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Office of Labor-Management Standards
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Office of Labor-Management Standards (OLMS)

U.S. Department of Labor
Office of Labor-Management Standards
San Francisco District Office
90 7th Street, Suite 18100
San Francisco, CA 94103
(415) 625-2661 Fax: (415) 625-2662
June 6, 2011

Mr. Louis Franchimon, Business Manager
Napa Solano BCTC
2540 North Watney Way
Fairfield, CA 94533

Case Number:

LM Number: 047361

Dear Mr. Franchimon:

This office has recently completed an audit of Napa Solano BCTC under the Compliance Audit
Program (CAP) to determine your organization’s compliance with the provisions of the Labor-
Management Reporting and Disclosure Act of 1959 (LMRDA). As discussed during the exit
interview with you, Vice President Eric Franchimon and Executive Assistant Brenda Mattson on
May 25, 2011, the following problems were disclosed during the CAP. The matters listed below
are not an exhaustive list of all possible problem areas since the audit conducted was limited in
scope.

Recordkeeping Violations

Title II of the LMRDA establishes certain reporting and recordkeeping requirements. Section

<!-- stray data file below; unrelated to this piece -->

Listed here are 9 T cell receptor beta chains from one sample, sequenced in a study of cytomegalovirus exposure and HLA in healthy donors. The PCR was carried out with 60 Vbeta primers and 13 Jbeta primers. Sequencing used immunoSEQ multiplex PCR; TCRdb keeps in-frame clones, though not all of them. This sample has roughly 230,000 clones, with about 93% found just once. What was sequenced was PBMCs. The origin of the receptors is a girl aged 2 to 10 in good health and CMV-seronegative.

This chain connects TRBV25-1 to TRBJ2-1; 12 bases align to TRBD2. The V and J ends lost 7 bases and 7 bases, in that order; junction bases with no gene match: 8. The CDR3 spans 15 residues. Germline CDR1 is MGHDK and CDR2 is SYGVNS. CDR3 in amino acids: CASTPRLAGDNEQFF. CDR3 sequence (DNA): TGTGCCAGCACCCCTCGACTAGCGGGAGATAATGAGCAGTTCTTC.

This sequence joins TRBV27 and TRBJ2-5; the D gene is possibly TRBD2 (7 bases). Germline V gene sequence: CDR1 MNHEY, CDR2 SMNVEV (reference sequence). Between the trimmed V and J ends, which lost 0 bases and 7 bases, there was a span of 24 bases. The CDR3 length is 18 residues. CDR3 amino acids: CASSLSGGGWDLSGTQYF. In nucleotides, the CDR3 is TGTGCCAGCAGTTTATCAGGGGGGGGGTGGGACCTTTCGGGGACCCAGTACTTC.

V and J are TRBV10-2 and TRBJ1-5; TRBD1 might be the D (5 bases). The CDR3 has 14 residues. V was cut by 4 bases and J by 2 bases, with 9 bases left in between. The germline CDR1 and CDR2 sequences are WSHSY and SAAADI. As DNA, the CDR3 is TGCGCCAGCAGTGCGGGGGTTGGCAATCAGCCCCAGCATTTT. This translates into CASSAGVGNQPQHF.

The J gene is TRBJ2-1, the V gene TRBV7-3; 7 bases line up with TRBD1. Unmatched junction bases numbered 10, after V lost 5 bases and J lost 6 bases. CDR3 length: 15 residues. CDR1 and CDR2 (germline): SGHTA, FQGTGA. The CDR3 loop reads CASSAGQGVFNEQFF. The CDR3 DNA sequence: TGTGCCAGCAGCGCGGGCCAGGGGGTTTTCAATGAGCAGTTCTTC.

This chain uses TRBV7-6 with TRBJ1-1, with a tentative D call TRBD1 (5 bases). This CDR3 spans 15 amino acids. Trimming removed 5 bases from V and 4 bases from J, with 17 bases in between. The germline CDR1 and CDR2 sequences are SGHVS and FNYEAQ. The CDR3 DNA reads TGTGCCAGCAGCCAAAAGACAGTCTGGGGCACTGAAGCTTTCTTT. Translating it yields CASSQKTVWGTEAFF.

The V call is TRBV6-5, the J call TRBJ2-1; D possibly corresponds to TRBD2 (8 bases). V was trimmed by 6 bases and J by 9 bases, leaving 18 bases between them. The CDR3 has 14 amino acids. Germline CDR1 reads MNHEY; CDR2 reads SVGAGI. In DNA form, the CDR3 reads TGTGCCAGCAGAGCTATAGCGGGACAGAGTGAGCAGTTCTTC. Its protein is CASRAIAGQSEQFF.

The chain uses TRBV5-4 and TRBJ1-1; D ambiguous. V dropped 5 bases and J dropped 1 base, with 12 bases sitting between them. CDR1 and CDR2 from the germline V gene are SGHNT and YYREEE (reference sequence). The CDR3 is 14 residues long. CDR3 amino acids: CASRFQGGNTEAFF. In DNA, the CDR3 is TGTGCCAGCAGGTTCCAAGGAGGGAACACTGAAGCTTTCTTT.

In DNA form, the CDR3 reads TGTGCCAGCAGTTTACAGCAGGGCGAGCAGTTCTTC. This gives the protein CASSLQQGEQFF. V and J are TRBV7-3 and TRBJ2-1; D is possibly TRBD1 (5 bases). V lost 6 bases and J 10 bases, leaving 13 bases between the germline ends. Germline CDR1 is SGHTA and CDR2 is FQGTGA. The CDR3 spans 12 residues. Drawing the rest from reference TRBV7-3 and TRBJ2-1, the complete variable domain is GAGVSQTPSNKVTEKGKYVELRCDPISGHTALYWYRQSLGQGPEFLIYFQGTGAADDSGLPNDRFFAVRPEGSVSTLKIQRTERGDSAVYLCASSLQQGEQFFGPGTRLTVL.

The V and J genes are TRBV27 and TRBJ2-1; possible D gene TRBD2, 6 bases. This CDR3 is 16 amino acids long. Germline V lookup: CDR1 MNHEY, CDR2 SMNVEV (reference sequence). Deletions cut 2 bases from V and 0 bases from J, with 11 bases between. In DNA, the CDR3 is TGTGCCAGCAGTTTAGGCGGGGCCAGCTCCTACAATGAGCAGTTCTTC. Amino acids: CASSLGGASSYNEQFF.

206 requires, among other things, that labor organizations maintain adequate records for at least
five years by which each receipt and disbursement of funds, as well as all account balances, can
be verified, explained, and clarified. As a general rule, labor organizations must maintain all
records used or received in the course of union business.

For disbursements, this includes not only original bills, invoices, receipts, vouchers, and
applicable resolutions, but also documentation showing the nature of the union business
requiring the disbursement, the goods or services received, and the identity of the recipient(s) of
the goods or services. In most instances, this documentation requirement can be satisfied with a
sufficiently descriptive expense receipt or invoice. If an expense receipt is not sufficiently